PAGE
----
High Point University and the N.C. Department of Health and Human Services also released public polls last week that asked about COVID-19 vaccines. Both found a majority of North Carolinians have already received or intend to receive a COVID-19 vaccination at rates that approach herd immunity — 69% in the state’s poll and 64% in High Point’s poll.
“The good news is that the vast majority of North Carolinians want to get vaccinated and will recommend to their family and friends that they do the same,” Health and Human Services Secretary Mandy Cohen said. “We are focused now on making vaccination easier for everyone.”
People who are “on the fence” are more likely to find themselves in “already vaccinated” categories than those who have made up their mind not to do so, Husser said. The NCDHHS poll, for example, found just a 4% change from November to March in the percent of people who said they probably or definitely won’t receive the vaccine. The vast majority of people who say they will not receive the vaccine have worries about side effects or don’t think COVID-19 is a major problem, Husser said.
Vaccine hesitancy may play a role in Rowan County’s vaccine surplus last week, Harris said. It’s also possible people weren’t aware it was their turn to receive a shot.
Husser said it was notable that Elon’s poll found 93% of people who received the COVID-19 vaccine were happy with the decision. Harris says people who get vaccinated are the best “ambassadors” for those who haven’t yet done so.
“We will lean on our community to share their experiences, to encourage friends and family to get vaccinated,” she said. “I was the second at the Health Department to get vaccinated back in December. So, my parents watched me and they saw nothing crazy happened to me.”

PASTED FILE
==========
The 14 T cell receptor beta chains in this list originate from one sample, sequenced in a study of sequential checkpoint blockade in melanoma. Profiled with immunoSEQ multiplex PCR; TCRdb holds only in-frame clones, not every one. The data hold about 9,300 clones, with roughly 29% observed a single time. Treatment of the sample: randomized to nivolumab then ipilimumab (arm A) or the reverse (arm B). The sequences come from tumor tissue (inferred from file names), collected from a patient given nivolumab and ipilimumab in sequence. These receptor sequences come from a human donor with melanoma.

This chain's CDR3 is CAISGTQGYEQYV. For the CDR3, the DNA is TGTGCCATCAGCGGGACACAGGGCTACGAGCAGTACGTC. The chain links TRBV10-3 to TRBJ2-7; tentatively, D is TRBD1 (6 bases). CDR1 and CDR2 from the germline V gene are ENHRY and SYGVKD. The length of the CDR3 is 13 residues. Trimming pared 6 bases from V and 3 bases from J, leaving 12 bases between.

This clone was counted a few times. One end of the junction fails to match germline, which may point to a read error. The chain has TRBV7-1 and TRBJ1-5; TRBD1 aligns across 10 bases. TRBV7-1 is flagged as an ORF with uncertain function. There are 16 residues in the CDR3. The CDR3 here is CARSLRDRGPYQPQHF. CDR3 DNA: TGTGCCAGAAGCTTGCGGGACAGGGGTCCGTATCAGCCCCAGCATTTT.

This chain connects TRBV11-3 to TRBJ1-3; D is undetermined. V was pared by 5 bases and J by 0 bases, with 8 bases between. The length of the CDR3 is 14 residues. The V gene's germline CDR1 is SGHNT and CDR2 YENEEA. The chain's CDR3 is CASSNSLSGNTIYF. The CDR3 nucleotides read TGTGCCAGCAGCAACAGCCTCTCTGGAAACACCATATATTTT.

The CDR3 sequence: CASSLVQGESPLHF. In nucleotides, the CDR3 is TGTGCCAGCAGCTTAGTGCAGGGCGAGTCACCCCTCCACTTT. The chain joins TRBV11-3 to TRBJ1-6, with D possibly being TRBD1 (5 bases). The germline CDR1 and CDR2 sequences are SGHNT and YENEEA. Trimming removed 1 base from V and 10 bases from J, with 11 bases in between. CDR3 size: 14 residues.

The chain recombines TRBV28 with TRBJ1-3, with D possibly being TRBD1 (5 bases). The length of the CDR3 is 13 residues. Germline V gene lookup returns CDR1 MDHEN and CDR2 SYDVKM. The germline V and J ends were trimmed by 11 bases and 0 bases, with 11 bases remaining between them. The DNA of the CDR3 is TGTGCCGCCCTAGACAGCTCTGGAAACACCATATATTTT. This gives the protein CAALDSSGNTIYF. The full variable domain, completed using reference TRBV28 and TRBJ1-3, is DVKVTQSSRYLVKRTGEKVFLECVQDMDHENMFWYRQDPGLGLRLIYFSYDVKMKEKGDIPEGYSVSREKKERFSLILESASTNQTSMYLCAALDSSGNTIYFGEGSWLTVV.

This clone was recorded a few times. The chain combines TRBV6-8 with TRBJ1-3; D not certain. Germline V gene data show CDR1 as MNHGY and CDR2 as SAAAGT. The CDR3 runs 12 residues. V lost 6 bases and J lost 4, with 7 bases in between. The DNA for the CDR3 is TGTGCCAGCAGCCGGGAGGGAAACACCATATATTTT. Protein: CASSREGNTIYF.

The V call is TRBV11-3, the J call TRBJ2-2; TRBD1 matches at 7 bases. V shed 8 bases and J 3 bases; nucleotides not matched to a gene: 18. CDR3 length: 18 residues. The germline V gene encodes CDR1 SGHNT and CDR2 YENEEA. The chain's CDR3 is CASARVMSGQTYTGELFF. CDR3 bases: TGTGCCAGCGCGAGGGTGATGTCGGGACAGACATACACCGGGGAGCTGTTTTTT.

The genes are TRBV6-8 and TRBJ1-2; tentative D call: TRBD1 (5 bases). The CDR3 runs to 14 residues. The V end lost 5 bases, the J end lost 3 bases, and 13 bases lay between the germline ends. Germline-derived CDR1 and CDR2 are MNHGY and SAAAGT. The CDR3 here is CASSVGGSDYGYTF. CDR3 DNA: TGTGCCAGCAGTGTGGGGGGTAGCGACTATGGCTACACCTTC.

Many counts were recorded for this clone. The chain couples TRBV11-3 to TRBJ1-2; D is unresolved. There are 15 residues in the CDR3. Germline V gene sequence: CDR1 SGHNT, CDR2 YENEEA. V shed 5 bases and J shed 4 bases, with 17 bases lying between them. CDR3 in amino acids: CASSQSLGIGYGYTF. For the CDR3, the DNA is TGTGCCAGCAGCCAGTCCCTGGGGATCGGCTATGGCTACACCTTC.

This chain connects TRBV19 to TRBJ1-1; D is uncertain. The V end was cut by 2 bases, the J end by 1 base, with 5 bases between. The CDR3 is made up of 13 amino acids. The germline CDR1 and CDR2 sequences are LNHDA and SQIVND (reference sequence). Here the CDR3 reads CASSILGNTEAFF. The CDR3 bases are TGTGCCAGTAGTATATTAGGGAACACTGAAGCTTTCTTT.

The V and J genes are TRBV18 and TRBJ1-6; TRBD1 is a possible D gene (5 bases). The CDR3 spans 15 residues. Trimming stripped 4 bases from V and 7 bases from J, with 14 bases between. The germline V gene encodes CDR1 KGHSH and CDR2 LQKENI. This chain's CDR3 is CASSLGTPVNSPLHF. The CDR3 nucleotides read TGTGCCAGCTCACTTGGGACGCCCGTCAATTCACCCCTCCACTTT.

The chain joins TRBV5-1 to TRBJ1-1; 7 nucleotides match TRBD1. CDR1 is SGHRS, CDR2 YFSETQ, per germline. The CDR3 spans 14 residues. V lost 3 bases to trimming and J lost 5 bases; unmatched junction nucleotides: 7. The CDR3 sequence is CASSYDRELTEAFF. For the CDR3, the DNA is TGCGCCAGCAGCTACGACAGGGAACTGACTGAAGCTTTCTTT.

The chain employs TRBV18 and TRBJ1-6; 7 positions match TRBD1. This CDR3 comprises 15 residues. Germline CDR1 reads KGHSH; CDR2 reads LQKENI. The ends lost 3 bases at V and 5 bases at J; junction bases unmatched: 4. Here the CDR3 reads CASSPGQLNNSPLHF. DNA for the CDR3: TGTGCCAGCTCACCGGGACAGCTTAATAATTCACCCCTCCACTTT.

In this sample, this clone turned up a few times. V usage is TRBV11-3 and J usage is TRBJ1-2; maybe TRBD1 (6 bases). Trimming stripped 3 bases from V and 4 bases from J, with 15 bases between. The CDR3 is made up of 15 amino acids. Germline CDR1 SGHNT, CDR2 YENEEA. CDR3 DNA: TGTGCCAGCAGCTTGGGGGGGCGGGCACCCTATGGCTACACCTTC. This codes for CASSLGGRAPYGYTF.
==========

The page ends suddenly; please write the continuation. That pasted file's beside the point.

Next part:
To help answer questions for people who may be unsure, the Rowan County Health Department and United Way are planning informational sessions at local businesses. Harris says employers will hold clinics that will be another critical part of getting people vaccinated.
Livingstone College on Saturday will become one of those employers when the Rowan County Health Department will provide 12 people and 800 doses of the Johnson & Johnson vaccine for Livingstone staff, students and any member of the community who’s interested. Parking for the event will be in off-campus lots, with golf carts shuttling people to the college’s gym. To sign up for the Livingstone clinic, people can call the Rowan County Health Department’s COVID-19 information line at 980-432-1800 and select option No. 1.
Anthony Davis, Livingstone College’s senior vice president and chief operating officer, called the vaccination clinic at the school an “unprecedented opportunity” for students, faculty and staff as well as historically marginalized populations nearby.
For more information on Rowan County’s COVID-19 vaccination clinics and to sign up for an appointment, visit rowancountync.gov/1671/First-Dose-Clinics. The Health Department regularly holds first dose clinics on Thursdays. For other local vaccination options, visit yourspotyourshot.nc.gov.